13
Feb
10

Yokozuna


Yokozuna  is the highest rank in sumo. The name literally means “horizontal rope” and comes from the most visible symbol of their rank, the rope (tsuna) worn around the waist. The rope is similar to the shimenawa used to mark off sacred areas in Shinto, and like shimenawa serves to purify and mark off its content. The rope, which may weigh up to 20 kilograms, is not used during the matches themselves, but is worn during the yokozuna’s dohyo-iri ring entrance ceremony.

In modern sumo, the qualifications that an ōzeki must satisfy to be promoted are that he has enough power, skill and dignity/grace to qualify. There are no absolute criteria, nor is there a set quota: there have been periods with no wrestlers at yokozuna rank, and there have been periods with up to four simultaneously.

The power and skill aspects are usually considered with reference to recent tournament performance. The de facto standard is to win two consecutive championships as ozeki or an equivalent performance. In the case where the “equivalent performance” criterion is used the wrestler’s record over the previous three tournaments is taken into account with an expectation at least one tournament victory and two runner up performances, with none of the three records falling below twelve wins. Thus a consistent high level of performance is required. Winning two tournaments with a poor performance between them is not usually sufficient. The rules are not set in stone and hence the Yokozuna Deliberation Council and Sumo Association can interpret the criteria more leniently or strictly and also take other factors, such as total number of tournament victories, and the quality of the wins and whether the losses show any bad vulnerabilities in reaching their conclusion.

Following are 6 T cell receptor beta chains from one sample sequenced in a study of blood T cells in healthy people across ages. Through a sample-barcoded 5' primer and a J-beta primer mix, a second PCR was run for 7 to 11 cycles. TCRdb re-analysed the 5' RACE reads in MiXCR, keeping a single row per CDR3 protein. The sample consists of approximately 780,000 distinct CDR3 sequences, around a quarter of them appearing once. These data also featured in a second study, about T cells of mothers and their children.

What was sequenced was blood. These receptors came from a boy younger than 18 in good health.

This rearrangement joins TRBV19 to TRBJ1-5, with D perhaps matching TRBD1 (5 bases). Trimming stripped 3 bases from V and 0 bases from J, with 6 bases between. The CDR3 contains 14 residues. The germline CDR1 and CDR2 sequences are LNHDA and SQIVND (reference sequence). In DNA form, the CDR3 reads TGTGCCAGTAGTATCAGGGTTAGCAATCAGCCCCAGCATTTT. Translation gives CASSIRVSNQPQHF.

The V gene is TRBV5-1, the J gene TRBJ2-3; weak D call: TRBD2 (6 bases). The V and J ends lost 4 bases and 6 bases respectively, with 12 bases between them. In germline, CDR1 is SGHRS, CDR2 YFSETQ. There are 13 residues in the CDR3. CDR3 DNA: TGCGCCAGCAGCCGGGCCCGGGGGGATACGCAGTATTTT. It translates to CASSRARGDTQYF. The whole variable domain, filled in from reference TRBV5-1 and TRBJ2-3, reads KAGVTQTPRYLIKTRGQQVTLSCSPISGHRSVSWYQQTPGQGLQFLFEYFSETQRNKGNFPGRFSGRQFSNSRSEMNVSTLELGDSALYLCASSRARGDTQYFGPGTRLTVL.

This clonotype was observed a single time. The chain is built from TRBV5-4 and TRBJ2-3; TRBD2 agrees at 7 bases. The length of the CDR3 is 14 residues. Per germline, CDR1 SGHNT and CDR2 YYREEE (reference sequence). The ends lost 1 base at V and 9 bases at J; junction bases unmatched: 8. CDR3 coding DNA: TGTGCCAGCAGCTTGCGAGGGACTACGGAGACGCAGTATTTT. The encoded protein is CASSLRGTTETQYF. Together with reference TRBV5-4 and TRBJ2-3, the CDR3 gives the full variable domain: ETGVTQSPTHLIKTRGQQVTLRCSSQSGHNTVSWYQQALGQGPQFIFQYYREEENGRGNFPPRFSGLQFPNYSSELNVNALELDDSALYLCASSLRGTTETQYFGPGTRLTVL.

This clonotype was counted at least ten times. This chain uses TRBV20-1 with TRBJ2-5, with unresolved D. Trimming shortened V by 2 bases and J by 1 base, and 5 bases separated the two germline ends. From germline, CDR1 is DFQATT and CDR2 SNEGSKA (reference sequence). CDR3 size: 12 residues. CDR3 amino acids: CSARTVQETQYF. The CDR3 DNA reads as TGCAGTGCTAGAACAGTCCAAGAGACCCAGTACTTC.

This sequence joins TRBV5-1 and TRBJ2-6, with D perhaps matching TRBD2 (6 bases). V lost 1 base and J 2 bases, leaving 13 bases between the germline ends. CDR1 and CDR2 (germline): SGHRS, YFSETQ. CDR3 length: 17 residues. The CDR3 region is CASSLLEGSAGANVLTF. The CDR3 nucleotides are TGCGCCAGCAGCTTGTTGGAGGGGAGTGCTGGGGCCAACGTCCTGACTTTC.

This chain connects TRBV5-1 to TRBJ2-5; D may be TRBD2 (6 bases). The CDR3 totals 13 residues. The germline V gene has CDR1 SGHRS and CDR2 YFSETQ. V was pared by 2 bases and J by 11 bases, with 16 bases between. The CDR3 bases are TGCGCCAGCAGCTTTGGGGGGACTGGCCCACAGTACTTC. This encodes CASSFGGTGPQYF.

The birth of the rank of yokozuna is unclear, and there are two competing legends. According to one, a 9th-century wrestler named Hajikami tied a shimenawa around his waist as a handicap and dared any to touch it, creating sumo as we know it in the process. According to the other, legendary wrestler Akashi Shiganosuke tied the shimenawa around his waist in 1630 as a sign of respect when visiting the Emperor, and was posthumously awarded the title for the first time. There is little supporting evidence for either theory — in fact, it is not even certain that Akashi was a historical figure — but it is known that by November 1789, yokozuna starting from the fourth yokozuna Tanikaze Kajinosuke and the fifth yokozuna Onogawa Kisaburō were depicted in ukiyo-e prints as wearing the shimenawa. These two wrestlers were both awarded yokozuna licences by the prominent Yoshida family.

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